Several insect pests are notable for their habit of infesting structural and ornamental woods that are associated with homes and buildings. In the northeast US, some wood-infesting insect pests, like powderpost beetles and subterranean termites, both nest within, and feed on, woodwork. Other wood-infesting insect pests in the region, like carpenter ants and carpenter bees, excavate cavities within woodwork for nesting purposes only, as they are not capable of digesting the fibrous cellulose material that makes up wood and other forms of plant-matter. However, all of the above mentioned insects are economically significant pests in the northeast due to their tendency to damage structural lumber and other items made from finished wood, particularly furniture and cosmetic wood on the exterior walls of homes.
Several beetle species from the Annabidae family infest and damage woodwork within homes throughout the United States. One of these species, Platybregmus canadensis, also known as the “broadheaded anobiid,” is common in the northeastern states where it often infests hardwood flooring and structural wood within wall voids. While larvae of this species infest virtually all hardwood and softwood species, they have a particular taste for maple, baswood and elm. Naturally, active broadheaded anobiid beetle infestations are difficult, if not impossible, to detect without the advanced tools used by pest control professionals, but in some cases, the winged adults may appear within homes.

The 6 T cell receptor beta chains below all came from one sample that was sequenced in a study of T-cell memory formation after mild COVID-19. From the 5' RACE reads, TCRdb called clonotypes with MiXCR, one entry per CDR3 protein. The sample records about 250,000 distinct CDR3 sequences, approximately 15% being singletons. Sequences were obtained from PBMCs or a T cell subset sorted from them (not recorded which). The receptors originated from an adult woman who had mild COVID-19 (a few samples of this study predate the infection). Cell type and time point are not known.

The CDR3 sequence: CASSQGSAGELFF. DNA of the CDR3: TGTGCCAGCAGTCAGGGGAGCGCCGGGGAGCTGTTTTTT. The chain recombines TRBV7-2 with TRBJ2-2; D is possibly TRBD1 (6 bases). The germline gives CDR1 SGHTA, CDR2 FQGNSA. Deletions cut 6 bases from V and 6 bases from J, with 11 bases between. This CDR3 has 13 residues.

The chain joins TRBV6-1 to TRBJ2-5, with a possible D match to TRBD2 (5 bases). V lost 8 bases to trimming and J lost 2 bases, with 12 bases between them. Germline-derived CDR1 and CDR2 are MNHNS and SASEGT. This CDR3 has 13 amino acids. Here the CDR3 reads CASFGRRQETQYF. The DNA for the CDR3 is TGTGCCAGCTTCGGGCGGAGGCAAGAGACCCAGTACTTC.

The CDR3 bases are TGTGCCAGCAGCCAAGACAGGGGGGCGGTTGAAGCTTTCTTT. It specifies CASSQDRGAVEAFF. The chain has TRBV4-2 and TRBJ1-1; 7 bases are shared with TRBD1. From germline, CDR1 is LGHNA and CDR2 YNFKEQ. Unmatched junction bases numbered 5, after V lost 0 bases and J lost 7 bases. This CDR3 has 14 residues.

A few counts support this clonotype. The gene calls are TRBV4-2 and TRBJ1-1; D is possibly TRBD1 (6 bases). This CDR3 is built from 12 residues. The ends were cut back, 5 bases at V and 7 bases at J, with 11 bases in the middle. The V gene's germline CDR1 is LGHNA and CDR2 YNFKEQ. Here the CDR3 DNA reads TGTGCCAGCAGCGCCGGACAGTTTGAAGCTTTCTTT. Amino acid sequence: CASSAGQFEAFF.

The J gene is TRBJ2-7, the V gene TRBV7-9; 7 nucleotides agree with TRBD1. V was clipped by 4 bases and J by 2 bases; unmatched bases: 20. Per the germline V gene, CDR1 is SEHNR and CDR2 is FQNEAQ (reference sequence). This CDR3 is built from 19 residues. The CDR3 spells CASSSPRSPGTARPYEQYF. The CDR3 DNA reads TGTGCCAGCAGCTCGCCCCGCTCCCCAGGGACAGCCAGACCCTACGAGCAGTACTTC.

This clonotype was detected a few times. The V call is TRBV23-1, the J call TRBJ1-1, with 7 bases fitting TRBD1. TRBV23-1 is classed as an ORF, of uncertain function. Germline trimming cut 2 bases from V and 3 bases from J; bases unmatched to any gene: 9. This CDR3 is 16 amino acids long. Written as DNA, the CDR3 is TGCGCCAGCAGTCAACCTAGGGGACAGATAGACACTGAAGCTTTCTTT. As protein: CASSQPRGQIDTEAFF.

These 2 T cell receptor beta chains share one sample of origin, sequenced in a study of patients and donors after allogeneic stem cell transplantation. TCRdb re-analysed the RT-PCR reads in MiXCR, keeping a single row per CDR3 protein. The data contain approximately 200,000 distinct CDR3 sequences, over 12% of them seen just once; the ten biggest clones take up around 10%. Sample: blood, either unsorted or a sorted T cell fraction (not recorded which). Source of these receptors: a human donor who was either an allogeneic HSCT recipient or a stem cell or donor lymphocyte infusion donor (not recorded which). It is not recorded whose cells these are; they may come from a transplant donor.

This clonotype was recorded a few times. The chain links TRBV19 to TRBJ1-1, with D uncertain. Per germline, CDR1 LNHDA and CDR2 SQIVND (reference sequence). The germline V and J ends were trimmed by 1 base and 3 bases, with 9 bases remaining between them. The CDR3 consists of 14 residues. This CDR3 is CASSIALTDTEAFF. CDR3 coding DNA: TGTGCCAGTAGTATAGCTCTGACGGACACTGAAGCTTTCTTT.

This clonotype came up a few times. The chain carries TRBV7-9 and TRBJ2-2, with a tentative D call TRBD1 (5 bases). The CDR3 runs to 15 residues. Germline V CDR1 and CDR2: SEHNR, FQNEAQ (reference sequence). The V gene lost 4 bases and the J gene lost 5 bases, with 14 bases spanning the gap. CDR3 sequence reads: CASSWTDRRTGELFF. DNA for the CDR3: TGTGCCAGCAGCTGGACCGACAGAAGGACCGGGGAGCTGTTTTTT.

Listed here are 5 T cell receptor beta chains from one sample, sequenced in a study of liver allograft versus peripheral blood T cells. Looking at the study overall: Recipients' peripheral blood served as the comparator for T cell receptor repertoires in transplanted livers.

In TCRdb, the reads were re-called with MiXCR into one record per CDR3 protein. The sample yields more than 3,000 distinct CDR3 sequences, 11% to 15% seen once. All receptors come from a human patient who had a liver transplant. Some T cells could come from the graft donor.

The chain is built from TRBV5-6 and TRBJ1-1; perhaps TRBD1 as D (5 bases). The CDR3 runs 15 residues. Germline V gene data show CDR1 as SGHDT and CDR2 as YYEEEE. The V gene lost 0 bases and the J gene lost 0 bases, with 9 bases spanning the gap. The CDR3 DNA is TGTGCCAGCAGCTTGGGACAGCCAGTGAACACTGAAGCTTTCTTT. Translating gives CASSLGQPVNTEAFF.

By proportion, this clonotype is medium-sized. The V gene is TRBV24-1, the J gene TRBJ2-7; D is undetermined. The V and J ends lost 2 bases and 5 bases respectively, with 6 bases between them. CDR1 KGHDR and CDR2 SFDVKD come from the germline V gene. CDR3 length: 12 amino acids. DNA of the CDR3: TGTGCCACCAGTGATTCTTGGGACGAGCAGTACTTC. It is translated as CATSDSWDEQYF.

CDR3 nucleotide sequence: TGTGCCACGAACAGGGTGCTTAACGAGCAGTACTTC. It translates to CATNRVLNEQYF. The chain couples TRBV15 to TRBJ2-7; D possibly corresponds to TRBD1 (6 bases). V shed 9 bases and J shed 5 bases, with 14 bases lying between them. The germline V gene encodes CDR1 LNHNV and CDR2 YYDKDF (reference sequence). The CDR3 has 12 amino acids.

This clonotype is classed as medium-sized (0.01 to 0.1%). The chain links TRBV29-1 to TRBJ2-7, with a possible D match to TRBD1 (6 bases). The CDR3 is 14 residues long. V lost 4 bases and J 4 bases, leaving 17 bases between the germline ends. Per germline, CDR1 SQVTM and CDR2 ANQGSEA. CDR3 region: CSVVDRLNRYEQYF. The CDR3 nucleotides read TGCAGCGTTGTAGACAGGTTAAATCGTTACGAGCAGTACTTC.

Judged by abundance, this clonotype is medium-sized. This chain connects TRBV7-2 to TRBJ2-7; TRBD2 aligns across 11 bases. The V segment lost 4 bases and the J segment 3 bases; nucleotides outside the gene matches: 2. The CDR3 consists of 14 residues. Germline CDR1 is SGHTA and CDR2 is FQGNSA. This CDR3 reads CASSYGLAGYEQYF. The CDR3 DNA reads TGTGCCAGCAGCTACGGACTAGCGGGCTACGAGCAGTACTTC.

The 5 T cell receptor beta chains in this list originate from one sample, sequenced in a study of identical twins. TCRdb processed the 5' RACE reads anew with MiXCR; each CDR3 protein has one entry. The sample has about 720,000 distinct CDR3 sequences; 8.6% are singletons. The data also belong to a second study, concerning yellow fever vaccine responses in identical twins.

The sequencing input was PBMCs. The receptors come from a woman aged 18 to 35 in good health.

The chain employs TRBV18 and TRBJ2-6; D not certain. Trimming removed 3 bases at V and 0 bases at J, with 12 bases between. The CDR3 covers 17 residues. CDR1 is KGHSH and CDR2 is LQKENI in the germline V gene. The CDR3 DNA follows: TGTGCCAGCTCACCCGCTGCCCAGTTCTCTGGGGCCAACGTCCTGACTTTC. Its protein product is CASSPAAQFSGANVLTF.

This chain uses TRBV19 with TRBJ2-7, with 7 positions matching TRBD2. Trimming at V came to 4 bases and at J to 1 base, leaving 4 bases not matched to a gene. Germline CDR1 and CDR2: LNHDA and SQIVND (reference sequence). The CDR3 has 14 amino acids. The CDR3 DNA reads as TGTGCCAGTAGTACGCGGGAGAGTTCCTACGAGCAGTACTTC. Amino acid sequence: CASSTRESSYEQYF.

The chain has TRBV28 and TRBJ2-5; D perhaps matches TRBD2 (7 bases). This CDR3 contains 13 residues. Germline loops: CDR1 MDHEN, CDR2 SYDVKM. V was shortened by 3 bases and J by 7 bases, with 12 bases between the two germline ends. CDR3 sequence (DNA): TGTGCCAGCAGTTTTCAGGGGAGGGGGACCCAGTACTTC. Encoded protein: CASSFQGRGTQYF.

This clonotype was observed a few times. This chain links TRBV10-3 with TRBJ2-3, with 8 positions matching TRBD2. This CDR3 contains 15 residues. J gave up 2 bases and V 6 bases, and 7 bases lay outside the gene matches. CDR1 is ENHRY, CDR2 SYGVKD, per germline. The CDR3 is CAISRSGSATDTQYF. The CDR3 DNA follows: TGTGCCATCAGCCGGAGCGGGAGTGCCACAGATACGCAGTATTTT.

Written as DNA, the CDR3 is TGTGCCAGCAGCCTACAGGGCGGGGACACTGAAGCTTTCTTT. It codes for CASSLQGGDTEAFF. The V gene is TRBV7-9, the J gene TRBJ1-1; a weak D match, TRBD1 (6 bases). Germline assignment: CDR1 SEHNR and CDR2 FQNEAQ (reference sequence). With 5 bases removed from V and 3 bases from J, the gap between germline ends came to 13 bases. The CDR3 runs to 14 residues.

Many adult Anobiidae beetle species are attracted to outside and indoor lights, which often brings them indoors where females may lay tiny eggs within cracks and crevices on the surface of finished wood. Within a few days, these eggs hatch before the emerging larvae bore into wood, but finding dead or live adults within a home can indicate that an infestation has become established. Broadheaded anobiid adults can be recognized for their relatively small .15 to .25 inch long bodies and their reddish to dark brown-colored exterior. Their antennae are each divided into 11 segments, the top three of which are larger than the bottom eight. A magnifying lense can be used to gain a clear view of insect antennae.
Have you ever found a collection of dead insects within an obscured area in your home?